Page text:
The Relative Value of a Bag of Tea

Gerry is upstairs watching a very early morning soccer game and I’m downstairs in the kitchen making a cup of tea.

I’m downstairs making a cup of tea … Exactly. The. Way. I. Like. It. Not weak—but not too strong either. It should look dark and hearty, and the minute it does, I zip that tea bag outta there. This gives me a smile because I remember the surprise of a recent houseguest—a dear friend of ours—when I didn’t save the bag to use a second time.

Oh, I used to do that, when I was a much younger woman. My mother, a child of the Depression, did it, and I am her daughter. I think the Depression is the operative concept there—we were definitely a waste-not-want-not household, and that extended to tea bags. We set it aside in a saucer and used it on the next cup.

I don’t know if they’re actually intended to be used a second time, but that cup of tea never tasted as good, and I gave it up years ago.

There’s a deeper history at play too. When I toured a Georgian house museum in Dublin a decade ago, I learned that the housekeeper (not the homeowner, not the lady of the house) carried a ring of keys fastened to her belt. The silver was locked up, foodstuffs were locked up, anything of value was locked up. The lady of the house, though, carried just one key—the key to the box that had the tea leaves in it! Tea in those days was more valuable than silver. It had to come such a long way.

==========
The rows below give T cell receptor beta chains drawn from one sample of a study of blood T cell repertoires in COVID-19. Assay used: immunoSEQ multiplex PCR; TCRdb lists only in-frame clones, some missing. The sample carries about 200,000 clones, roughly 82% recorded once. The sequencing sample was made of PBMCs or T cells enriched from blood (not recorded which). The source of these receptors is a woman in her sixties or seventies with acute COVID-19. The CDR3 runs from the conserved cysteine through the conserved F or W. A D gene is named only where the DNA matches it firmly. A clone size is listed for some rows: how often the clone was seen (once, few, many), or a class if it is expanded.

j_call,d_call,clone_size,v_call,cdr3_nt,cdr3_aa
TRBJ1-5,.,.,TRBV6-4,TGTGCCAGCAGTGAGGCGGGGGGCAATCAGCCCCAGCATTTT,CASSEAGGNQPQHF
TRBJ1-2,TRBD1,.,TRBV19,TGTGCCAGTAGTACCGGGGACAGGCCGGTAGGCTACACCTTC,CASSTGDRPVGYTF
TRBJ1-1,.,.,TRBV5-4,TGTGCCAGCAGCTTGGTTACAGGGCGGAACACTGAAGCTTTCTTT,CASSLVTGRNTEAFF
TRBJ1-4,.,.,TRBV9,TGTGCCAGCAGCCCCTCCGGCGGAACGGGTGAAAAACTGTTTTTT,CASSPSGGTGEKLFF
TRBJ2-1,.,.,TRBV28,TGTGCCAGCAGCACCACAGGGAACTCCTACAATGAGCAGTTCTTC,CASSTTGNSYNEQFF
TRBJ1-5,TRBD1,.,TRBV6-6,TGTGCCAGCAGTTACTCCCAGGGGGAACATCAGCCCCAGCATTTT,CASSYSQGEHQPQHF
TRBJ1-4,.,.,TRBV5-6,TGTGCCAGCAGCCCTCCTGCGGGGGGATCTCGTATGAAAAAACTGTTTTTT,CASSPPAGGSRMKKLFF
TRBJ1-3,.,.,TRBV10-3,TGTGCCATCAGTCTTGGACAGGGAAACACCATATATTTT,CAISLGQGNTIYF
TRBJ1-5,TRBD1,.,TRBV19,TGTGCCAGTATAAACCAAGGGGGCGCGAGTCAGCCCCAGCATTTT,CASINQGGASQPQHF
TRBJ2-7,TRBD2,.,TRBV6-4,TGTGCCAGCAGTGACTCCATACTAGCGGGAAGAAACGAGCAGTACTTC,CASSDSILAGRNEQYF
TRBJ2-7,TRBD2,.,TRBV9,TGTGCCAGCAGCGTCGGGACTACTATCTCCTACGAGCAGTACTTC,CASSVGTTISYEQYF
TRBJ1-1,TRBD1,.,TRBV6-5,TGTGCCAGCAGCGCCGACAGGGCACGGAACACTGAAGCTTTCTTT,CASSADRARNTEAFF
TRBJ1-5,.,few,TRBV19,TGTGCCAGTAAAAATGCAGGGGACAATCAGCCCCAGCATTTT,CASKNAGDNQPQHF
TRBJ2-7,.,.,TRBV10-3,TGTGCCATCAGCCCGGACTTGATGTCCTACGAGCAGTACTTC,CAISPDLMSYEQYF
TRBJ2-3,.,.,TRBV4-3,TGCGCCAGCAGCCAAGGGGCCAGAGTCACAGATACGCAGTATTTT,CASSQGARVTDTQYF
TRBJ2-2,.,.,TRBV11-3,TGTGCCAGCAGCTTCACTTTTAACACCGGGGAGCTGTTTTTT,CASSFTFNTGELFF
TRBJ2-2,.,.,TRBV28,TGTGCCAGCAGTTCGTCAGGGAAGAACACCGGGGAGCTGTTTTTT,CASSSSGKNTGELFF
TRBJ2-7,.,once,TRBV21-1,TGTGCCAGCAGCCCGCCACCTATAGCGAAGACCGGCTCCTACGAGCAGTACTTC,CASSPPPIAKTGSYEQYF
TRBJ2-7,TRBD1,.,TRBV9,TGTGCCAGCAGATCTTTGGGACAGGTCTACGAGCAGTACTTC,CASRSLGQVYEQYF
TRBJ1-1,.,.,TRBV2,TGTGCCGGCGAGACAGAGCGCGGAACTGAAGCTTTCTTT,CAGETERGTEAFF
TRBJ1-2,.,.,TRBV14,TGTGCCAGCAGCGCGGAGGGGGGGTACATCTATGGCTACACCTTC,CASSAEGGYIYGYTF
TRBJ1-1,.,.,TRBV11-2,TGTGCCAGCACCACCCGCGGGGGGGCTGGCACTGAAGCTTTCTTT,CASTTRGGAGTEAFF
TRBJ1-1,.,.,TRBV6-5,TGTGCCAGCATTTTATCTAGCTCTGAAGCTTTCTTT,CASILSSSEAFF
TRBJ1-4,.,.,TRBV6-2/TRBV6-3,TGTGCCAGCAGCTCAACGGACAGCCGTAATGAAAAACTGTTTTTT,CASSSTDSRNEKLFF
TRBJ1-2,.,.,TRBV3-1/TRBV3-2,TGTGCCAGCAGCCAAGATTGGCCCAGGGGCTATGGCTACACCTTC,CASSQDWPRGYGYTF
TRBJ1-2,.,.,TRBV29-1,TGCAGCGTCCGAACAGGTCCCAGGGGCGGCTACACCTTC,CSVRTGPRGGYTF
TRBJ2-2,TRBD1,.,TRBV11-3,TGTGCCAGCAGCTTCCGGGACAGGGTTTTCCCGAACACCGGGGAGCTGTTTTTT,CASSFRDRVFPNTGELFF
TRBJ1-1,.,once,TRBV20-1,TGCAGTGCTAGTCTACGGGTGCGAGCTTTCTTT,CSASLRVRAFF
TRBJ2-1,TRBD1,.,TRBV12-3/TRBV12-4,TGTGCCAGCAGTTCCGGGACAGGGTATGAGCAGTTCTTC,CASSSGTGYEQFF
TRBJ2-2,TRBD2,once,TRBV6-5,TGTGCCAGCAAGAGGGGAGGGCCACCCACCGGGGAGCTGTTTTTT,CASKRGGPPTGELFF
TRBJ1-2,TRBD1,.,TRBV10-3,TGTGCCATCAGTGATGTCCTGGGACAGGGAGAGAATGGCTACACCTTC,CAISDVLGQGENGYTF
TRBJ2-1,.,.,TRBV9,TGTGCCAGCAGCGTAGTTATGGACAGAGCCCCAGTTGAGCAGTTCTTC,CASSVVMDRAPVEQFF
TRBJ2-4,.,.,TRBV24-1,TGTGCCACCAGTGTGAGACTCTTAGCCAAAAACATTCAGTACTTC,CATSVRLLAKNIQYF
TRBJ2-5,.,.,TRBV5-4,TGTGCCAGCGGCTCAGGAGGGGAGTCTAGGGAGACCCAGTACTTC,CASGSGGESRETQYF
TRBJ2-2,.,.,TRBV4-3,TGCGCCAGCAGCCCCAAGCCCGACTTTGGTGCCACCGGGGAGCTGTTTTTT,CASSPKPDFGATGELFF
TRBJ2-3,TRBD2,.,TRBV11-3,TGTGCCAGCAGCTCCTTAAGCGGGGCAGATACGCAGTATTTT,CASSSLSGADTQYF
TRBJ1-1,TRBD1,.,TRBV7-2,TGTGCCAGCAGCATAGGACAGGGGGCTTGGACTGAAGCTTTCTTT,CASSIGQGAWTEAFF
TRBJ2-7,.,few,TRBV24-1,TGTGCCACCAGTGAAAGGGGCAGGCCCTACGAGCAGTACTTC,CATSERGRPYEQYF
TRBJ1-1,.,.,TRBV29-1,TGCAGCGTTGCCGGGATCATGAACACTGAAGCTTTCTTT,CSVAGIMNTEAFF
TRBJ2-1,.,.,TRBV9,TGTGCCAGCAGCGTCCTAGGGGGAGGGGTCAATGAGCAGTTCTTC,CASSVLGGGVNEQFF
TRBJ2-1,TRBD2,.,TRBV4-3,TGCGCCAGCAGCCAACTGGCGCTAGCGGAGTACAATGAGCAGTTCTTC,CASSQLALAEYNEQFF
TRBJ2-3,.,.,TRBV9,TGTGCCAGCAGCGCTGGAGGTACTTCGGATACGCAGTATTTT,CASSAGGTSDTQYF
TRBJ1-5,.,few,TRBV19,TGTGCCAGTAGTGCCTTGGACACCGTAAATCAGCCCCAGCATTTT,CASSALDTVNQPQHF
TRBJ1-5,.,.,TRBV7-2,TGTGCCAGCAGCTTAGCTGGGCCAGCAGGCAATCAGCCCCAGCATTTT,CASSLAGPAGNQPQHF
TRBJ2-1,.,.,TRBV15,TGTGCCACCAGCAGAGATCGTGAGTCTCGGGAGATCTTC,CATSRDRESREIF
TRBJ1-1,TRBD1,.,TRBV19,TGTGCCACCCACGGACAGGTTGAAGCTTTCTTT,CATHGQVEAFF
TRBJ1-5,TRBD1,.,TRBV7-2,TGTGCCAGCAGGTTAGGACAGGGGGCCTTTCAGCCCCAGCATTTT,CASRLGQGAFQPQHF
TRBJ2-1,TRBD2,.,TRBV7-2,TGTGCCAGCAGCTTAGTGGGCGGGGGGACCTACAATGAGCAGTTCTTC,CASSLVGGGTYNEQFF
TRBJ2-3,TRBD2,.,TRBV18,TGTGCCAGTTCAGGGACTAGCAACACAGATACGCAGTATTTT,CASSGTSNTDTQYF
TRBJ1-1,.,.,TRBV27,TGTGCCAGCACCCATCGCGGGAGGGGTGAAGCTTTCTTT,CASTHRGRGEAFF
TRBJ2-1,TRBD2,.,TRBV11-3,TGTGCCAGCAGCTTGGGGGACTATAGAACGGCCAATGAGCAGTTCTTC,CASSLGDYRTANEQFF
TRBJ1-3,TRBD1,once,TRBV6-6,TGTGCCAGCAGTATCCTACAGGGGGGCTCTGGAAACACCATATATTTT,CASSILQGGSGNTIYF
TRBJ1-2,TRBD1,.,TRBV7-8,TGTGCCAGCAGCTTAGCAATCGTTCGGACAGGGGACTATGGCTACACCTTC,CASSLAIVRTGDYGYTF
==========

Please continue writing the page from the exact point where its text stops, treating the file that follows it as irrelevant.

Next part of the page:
Anyway, all this progression of thought—from my perfect cup of tea, to my friend’s thriftiness (inherited no doubt from her Depression-era parents), to the relative value of a tea bag in the twenty-first century—gave me a smile this morning. I hope you have a cup by the keyboard as you read this.

Mug by Nicholas Mosse, clematis pattern.

Mug by Nicholas Mosse, clematis pattern.

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